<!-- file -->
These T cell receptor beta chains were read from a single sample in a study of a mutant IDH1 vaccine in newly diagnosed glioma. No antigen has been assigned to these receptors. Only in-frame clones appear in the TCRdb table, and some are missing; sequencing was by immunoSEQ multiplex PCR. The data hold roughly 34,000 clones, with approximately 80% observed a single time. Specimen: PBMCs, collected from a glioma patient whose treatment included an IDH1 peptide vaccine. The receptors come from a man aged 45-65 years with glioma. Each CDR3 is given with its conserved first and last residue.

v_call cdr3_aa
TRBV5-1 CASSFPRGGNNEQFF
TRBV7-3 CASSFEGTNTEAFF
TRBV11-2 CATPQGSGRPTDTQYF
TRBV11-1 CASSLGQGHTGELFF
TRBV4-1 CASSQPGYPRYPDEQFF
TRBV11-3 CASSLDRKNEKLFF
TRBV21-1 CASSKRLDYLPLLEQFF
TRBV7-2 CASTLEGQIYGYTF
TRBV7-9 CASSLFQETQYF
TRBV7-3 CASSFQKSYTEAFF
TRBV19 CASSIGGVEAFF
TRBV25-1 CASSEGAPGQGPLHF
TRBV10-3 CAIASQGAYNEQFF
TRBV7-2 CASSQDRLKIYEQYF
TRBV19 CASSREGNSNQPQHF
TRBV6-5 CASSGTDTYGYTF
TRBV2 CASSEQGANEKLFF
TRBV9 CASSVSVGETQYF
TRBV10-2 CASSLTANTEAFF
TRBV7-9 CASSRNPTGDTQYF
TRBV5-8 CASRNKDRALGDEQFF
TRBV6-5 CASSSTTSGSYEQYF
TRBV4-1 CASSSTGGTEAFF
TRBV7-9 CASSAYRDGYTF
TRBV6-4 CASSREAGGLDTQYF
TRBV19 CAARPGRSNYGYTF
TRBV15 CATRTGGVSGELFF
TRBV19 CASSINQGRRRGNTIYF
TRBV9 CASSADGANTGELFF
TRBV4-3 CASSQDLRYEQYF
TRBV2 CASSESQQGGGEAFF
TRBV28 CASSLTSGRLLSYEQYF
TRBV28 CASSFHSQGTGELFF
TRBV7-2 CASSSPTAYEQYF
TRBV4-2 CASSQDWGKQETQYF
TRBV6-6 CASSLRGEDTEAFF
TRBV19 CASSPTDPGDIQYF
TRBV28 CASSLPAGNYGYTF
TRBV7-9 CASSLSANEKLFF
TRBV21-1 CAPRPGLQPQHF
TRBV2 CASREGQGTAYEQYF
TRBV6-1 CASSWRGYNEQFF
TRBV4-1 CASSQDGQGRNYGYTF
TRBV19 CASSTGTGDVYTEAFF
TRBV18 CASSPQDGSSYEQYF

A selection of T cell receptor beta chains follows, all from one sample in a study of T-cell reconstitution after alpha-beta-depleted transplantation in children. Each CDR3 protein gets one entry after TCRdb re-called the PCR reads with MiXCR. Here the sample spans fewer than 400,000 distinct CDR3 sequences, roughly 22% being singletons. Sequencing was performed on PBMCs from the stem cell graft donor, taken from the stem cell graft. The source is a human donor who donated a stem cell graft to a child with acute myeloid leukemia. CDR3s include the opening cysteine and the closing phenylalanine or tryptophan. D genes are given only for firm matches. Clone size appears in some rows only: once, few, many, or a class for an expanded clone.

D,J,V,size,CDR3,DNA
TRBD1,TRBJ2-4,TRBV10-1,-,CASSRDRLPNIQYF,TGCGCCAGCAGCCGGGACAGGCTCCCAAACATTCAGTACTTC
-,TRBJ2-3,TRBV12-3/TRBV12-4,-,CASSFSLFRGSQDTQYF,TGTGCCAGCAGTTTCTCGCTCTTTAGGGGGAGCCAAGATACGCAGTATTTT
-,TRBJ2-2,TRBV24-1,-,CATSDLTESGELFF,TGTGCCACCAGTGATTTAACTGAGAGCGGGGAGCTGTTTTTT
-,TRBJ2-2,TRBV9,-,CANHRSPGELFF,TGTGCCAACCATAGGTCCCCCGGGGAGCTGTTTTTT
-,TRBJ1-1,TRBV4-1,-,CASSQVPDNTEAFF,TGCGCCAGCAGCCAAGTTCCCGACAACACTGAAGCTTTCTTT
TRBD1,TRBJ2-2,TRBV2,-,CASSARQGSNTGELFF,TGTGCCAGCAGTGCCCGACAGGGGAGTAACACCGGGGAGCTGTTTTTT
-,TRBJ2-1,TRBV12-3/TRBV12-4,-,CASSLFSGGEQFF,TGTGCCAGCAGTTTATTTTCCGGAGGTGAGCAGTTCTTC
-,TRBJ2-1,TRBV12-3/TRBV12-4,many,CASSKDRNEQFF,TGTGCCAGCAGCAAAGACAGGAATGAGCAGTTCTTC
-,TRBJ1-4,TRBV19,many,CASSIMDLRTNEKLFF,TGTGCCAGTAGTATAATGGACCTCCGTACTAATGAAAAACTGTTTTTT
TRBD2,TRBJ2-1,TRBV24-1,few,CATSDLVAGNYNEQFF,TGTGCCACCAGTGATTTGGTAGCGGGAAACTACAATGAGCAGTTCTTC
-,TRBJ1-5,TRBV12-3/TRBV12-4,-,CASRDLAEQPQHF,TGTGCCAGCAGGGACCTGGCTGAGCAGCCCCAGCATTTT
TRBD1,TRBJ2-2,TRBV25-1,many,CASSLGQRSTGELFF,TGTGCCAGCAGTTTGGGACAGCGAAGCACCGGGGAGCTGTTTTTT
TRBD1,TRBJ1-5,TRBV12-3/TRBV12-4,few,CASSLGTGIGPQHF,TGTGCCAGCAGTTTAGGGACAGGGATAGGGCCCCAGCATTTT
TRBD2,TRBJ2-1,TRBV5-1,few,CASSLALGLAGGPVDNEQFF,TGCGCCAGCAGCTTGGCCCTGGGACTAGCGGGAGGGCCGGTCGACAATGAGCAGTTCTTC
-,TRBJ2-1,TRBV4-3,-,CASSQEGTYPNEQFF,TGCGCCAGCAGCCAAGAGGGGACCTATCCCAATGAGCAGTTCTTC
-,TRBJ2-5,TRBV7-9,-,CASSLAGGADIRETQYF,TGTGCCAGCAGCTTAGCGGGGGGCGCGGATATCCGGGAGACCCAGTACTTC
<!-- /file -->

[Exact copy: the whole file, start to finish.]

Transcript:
These T cell receptor beta chains were read from a single sample in a study of a mutant IDH1 vaccine in newly diagnosed glioma. No antigen has been assigned to these receptors. Only in-frame clones appear in the TCRdb table, and some are missing; sequencing was by immunoSEQ multiplex PCR. The data hold roughly 34,000 clones, with approximately 80% observed a single time. Specimen: PBMCs, collected from a glioma patient whose treatment included an IDH1 peptide vaccine. The receptors come from a man aged 45-65 years with glioma. Each CDR3 is given with its conserved first and last residue.

v_call cdr3_aa
TRBV5-1 CASSFPRGGNNEQFF
TRBV7-3 CASSFEGTNTEAFF
TRBV11-2 CATPQGSGRPTDTQYF
TRBV11-1 CASSLGQGHTGELFF
TRBV4-1 CASSQPGYPRYPDEQFF
TRBV11-3 CASSLDRKNEKLFF
TRBV21-1 CASSKRLDYLPLLEQFF
TRBV7-2 CASTLEGQIYGYTF
TRBV7-9 CASSLFQETQYF
TRBV7-3 CASSFQKSYTEAFF
TRBV19 CASSIGGVEAFF
TRBV25-1 CASSEGAPGQGPLHF
TRBV10-3 CAIASQGAYNEQFF
TRBV7-2 CASSQDRLKIYEQYF
TRBV19 CASSREGNSNQPQHF
TRBV6-5 CASSGTDTYGYTF
TRBV2 CASSEQGANEKLFF
TRBV9 CASSVSVGETQYF
TRBV10-2 CASSLTANTEAFF
TRBV7-9 CASSRNPTGDTQYF
TRBV5-8 CASRNKDRALGDEQFF
TRBV6-5 CASSSTTSGSYEQYF
TRBV4-1 CASSSTGGTEAFF
TRBV7-9 CASSAYRDGYTF
TRBV6-4 CASSREAGGLDTQYF
TRBV19 CAARPGRSNYGYTF
TRBV15 CATRTGGVSGELFF
TRBV19 CASSINQGRRRGNTIYF
TRBV9 CASSADGANTGELFF
TRBV4-3 CASSQDLRYEQYF
TRBV2 CASSESQQGGGEAFF
TRBV28 CASSLTSGRLLSYEQYF
TRBV28 CASSFHSQGTGELFF
TRBV7-2 CASSSPTAYEQYF
TRBV4-2 CASSQDWGKQETQYF
TRBV6-6 CASSLRGEDTEAFF
TRBV19 CASSPTDPGDIQYF
TRBV28 CASSLPAGNYGYTF
TRBV7-9 CASSLSANEKLFF
TRBV21-1 CAPRPGLQPQHF
TRBV2 CASREGQGTAYEQYF
TRBV6-1 CASSWRGYNEQFF
TRBV4-1 CASSQDGQGRNYGYTF
TRBV19 CASSTGTGDVYTEAFF
TRBV18 CASSPQDGSSYEQYF

A selection of T cell receptor beta chains follows, all from one sample in a study of T-cell reconstitution after alpha-beta-depleted transplantation in children. Each CDR3 protein gets one entry after TCRdb re-called the PCR reads with MiXCR. Here the sample spans fewer than 400,000 distinct CDR3 sequences, roughly 22% being singletons. Sequencing was performed on PBMCs from the stem cell graft donor, taken from the stem cell graft. The source is a human donor who donated a stem cell graft to a child with acute myeloid leukemia. CDR3s include the opening cysteine and the closing phenylalanine or tryptophan. D genes are given only for firm matches. Clone size appears in some rows only: once, few, many, or a class for an expanded clone.

D,J,V,size,CDR3,DNA
TRBD1,TRBJ2-4,TRBV10-1,-,CASSRDRLPNIQYF,TGCGCCAGCAGCCGGGACAGGCTCCCAAACATTCAGTACTTC
-,TRBJ2-3,TRBV12-3/TRBV12-4,-,CASSFSLFRGSQDTQYF,TGTGCCAGCAGTTTCTCGCTCTTTAGGGGGAGCCAAGATACGCAGTATTTT
-,TRBJ2-2,TRBV24-1,-,CATSDLTESGELFF,TGTGCCACCAGTGATTTAACTGAGAGCGGGGAGCTGTTTTTT
-,TRBJ2-2,TRBV9,-,CANHRSPGELFF,TGTGCCAACCATAGGTCCCCCGGGGAGCTGTTTTTT
-,TRBJ1-1,TRBV4-1,-,CASSQVPDNTEAFF,TGCGCCAGCAGCCAAGTTCCCGACAACACTGAAGCTTTCTTT
TRBD1,TRBJ2-2,TRBV2,-,CASSARQGSNTGELFF,TGTGCCAGCAGTGCCCGACAGGGGAGTAACACCGGGGAGCTGTTTTTT
-,TRBJ2-1,TRBV12-3/TRBV12-4,-,CASSLFSGGEQFF,TGTGCCAGCAGTTTATTTTCCGGAGGTGAGCAGTTCTTC
-,TRBJ2-1,TRBV12-3/TRBV12-4,many,CASSKDRNEQFF,TGTGCCAGCAGCAAAGACAGGAATGAGCAGTTCTTC
-,TRBJ1-4,TRBV19,many,CASSIMDLRTNEKLFF,TGTGCCAGTAGTATAATGGACCTCCGTACTAATGAAAAACTGTTTTTT
TRBD2,TRBJ2-1,TRBV24-1,few,CATSDLVAGNYNEQFF,TGTGCCACCAGTGATTTGGTAGCGGGAAACTACAATGAGCAGTTCTTC
-,TRBJ1-5,TRBV12-3/TRBV12-4,-,CASRDLAEQPQHF,TGTGCCAGCAGGGACCTGGCTGAGCAGCCCCAGCATTTT
TRBD1,TRBJ2-2,TRBV25-1,many,CASSLGQRSTGELFF,TGTGCCAGCAGTTTGGGACAGCGAAGCACCGGGGAGCTGTTTTTT
TRBD1,TRBJ1-5,TRBV12-3/TRBV12-4,few,CASSLGTGIGPQHF,TGTGCCAGCAGTTTAGGGACAGGGATAGGGCCCCAGCATTTT
TRBD2,TRBJ2-1,TRBV5-1,few,CASSLALGLAGGPVDNEQFF,TGCGCCAGCAGCTTGGCCCTGGGACTAGCGGGAGGGCCGGTCGACAATGAGCAGTTCTTC
-,TRBJ2-1,TRBV4-3,-,CASSQEGTYPNEQFF,TGCGCCAGCAGCCAAGAGGGGACCTATCCCAATGAGCAGTTCTTC
-,TRBJ2-5,TRBV7-9,-,CASSLAGGADIRETQYF,TGTGCCAGCAGCTTAGCGGGGGGCGCGGATATCCGGGAGACCCAGTACTTC